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Chavez Uribe
Deux voies pour l'Amérique Latine ?
Stephen Launay

Two voices are competing in Latin America today. Through their politics, their projects and their doctrines, Chavez and Uribe stand for two radically different views of national and regional life. Despite the somewhat simplistic parallels categorizing them both as populists or neo-populists, their countries’ situations after several years of their respective leadership are quite distinct. Chavez is trying to influence and infiltrate other countries’ politics; a global assessment of his achievements would seem to be negative at home, more mitigated abroad (in terms of efficiency). On the other hand, the Colombian president’s policies have met with significant success in terms of strengthening peace and democracy. The already problematic relations between the two countries have been complicated by the international dimension the conflict has developed (the Castro brothers still see Chavez as a fellow-traveler on the Castrist path; Uribe is closer to the Americans and to his social-democrat counterparts). So the contrast could hardly be sharper between the “Bolivarian project” in favor of “revolutionary” struggle (the Venezuelan president grants the FARC guerillas and the Colombian government equal status) and Colombia’s policy of strengthening national authority (democratic security policy, a firm anti-FARC stance) with the support of the U.S.A. (with the 1999 launch of Plan Colombia, Colombia became a leading recipient of American aid). In this struggle for political and moral leadership of Latin America (brought to light recently by the Betancourt affair), Lula’s Brazil is trying to break up the Chavez-Uribe standoff and establish itself as a middle path.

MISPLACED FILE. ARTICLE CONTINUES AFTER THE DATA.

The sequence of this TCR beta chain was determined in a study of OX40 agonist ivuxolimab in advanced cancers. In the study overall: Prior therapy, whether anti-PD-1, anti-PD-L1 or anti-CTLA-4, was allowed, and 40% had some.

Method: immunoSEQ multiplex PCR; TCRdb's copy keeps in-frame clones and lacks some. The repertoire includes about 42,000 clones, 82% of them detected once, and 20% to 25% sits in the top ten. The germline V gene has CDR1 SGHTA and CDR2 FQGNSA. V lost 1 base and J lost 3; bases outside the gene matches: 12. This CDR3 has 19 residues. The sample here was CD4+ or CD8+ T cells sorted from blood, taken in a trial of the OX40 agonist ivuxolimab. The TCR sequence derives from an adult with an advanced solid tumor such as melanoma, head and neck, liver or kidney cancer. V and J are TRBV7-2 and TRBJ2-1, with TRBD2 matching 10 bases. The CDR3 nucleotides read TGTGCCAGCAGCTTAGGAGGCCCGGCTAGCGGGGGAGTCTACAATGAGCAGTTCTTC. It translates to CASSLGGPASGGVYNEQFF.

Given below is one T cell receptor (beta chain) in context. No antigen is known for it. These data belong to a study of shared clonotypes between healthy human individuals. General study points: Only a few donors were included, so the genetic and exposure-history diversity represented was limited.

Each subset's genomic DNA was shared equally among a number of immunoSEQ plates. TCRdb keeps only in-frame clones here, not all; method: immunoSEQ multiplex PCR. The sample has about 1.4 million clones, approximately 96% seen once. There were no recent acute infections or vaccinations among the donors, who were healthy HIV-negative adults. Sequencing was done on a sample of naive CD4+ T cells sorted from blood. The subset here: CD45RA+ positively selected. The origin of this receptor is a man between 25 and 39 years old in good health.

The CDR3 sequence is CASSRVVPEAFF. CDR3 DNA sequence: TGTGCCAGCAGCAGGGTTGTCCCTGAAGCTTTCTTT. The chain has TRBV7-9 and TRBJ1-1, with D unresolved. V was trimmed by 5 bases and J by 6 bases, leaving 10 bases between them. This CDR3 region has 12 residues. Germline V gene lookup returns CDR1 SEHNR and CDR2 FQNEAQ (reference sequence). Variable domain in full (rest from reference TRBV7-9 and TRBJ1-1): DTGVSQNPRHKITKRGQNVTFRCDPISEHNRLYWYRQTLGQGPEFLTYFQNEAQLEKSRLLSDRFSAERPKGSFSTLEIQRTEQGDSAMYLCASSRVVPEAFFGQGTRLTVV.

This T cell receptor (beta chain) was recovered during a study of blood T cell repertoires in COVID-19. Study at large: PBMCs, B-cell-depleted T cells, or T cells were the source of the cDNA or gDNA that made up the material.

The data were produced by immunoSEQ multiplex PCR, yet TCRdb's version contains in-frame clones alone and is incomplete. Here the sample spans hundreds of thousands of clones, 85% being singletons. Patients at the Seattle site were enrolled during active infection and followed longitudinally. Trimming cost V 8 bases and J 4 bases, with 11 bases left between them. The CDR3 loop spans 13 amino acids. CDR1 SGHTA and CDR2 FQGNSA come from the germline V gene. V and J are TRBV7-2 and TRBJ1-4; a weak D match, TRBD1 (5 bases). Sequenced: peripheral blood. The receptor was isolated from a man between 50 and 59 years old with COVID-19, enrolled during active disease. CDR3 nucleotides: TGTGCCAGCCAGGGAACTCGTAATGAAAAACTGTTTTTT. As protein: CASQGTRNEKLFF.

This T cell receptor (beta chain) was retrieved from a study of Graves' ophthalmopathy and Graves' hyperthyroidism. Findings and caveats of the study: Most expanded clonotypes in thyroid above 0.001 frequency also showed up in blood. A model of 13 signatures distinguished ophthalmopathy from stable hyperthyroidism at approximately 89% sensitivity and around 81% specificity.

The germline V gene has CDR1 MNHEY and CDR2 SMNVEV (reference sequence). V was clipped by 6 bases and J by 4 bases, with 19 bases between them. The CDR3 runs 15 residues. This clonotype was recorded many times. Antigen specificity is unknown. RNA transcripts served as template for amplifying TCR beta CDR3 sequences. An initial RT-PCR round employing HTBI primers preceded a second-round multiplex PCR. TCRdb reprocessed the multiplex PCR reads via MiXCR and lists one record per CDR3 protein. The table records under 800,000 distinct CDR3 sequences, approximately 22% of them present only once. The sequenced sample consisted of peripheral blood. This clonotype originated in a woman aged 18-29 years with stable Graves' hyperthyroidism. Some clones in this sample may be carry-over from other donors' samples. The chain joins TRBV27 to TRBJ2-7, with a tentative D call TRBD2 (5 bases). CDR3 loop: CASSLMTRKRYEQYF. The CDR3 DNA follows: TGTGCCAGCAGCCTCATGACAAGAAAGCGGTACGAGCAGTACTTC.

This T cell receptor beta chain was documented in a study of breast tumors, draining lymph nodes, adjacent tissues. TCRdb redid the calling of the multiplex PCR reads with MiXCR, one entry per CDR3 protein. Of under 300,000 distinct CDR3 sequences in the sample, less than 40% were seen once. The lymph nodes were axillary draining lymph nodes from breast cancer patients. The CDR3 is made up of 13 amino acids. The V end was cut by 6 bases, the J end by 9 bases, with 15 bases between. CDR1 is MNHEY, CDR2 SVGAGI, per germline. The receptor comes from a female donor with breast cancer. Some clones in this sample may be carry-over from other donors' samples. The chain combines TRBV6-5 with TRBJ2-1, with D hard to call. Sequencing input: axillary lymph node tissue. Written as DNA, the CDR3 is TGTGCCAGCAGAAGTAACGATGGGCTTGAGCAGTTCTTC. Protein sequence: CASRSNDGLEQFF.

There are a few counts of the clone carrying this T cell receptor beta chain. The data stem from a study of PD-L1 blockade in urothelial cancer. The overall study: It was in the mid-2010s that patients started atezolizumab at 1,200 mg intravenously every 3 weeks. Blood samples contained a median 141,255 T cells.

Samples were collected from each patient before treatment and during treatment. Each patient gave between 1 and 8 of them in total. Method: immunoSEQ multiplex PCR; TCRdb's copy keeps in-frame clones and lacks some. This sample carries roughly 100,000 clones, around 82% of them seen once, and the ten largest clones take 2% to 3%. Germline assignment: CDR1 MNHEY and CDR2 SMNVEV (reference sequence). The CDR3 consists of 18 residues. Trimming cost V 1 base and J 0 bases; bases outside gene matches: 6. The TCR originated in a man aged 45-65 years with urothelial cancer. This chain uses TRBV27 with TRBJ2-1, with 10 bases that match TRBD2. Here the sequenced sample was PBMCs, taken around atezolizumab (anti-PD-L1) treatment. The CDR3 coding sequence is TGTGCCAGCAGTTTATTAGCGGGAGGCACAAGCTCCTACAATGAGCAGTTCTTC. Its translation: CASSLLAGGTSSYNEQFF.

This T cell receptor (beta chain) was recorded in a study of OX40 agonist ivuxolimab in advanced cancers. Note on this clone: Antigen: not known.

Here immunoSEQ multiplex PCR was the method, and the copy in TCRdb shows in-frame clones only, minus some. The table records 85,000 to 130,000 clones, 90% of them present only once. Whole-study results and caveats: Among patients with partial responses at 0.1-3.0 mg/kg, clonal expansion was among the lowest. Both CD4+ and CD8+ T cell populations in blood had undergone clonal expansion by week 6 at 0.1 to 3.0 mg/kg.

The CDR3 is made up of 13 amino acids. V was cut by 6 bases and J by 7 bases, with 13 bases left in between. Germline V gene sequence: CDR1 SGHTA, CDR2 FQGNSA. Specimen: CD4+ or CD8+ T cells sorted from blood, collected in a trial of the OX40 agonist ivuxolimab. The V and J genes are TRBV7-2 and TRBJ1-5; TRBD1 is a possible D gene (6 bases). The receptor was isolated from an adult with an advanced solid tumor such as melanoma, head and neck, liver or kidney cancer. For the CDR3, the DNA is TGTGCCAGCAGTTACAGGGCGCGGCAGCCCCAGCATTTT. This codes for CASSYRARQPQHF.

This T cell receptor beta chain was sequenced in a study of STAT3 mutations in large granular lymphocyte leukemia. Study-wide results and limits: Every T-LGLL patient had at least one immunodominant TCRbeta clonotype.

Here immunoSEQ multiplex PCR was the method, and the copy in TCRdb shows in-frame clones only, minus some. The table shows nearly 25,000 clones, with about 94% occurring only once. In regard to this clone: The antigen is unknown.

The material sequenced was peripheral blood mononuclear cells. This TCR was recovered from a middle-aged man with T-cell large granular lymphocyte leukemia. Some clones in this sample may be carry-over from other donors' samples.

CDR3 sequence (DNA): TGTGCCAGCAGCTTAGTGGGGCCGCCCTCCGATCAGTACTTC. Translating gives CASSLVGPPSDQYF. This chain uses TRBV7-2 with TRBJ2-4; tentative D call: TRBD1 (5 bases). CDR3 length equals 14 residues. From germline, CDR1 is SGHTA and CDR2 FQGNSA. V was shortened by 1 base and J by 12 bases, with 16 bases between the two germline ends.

Chavez Uribe -
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  • Publication date : 08/04/2010
  • Size : 15 x 23 cm, 264 p., 21,30 EUR €
  • ISBN 978-2-283-02409-6
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